Le lundi 19 mars 2012 20:59:24, Sebastian Wain a écrit :
> Indeed I want to sync the same BTree between threads. I am adding
> persistence and acknowledgement to the Python queue.

I don't understand what you mean by:
- "sync": ZODB is probably not a good backend to provide synchronisation as a
  feature, ie it's not a "lock server" and does what it can to avoid locking
  (optimistic transaction, working best on use cases where conflicts are
  unlikely by design).
- "same BTree" vs. "Python queue": I don't get the link here. A ZODB BTree
  involved in an alternate implementation of Python's "Queue" module ?

> Is that expensive in terms of performance?

Hard to tell without knowing the implementation and (maybe) use cases.

Some points out the top of my head which should be worth considering:
- In one of my projects, Pure Python Queue.Queue showed (single producer,
  single consumer) bad lock contention on the producer side (!). I'm talking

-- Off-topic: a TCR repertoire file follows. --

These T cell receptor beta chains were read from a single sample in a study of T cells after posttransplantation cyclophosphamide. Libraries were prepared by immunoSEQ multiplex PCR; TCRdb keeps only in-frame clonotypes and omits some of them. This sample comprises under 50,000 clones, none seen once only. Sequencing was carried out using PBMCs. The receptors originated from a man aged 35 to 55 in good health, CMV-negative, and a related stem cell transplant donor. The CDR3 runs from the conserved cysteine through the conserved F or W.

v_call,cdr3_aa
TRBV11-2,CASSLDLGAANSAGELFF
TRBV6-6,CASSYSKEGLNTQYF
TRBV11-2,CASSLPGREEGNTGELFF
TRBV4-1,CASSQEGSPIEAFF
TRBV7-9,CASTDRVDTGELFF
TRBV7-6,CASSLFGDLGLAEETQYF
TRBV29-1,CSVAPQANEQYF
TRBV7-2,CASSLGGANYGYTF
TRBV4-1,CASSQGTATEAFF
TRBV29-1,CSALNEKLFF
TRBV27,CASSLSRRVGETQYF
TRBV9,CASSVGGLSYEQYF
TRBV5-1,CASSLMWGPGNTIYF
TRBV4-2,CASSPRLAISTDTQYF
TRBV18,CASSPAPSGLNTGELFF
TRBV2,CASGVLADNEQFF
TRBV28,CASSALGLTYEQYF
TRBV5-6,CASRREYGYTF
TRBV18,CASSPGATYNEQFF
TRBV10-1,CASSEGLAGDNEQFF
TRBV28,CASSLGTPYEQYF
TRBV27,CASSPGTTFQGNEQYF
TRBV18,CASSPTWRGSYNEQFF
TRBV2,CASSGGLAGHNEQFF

about 30% of execution time being spent waiting on lock on producer side,
  and 40% on consumer side, IIRC, with quite fast code executed on each
  side. This is because of Queue API providing current size in number of
  items, which requires serialises all accesses.
  I the case of the queue element counter protected by that producer-hurting
  lock, using BTree.Length makes sense (warning: I didn't think it through,
  and it might very well depend on your implementation).
- Note that ZODB's typical backend (ZODB.FileStorage) keeps a history of all
  object states it ever saw. Depending on your usage, you might not need that
  history to be preserved, and using an "history free" backend would serve you
  better. OTOH, doing that prevents conflict resolution from working (removing
  all interest from using BTree.Length). Packing can help, but on a large
  enough database (compared to available RAM) it might take a significant
  amount of time.
- As I said above, design to avoid hot spots: if two concurrent transactions
  are likely to alter the same object you will have poor performance, and
  difficult decisions to take to get out of it (if constrained by backward
  compatibility). When you must have a hot spot, design so that solving its
  - is feasible (ie, there is one answer to enough conflict cases to be
    actually useful)
  - can be done without accessing any other object

Vincent Pelletier

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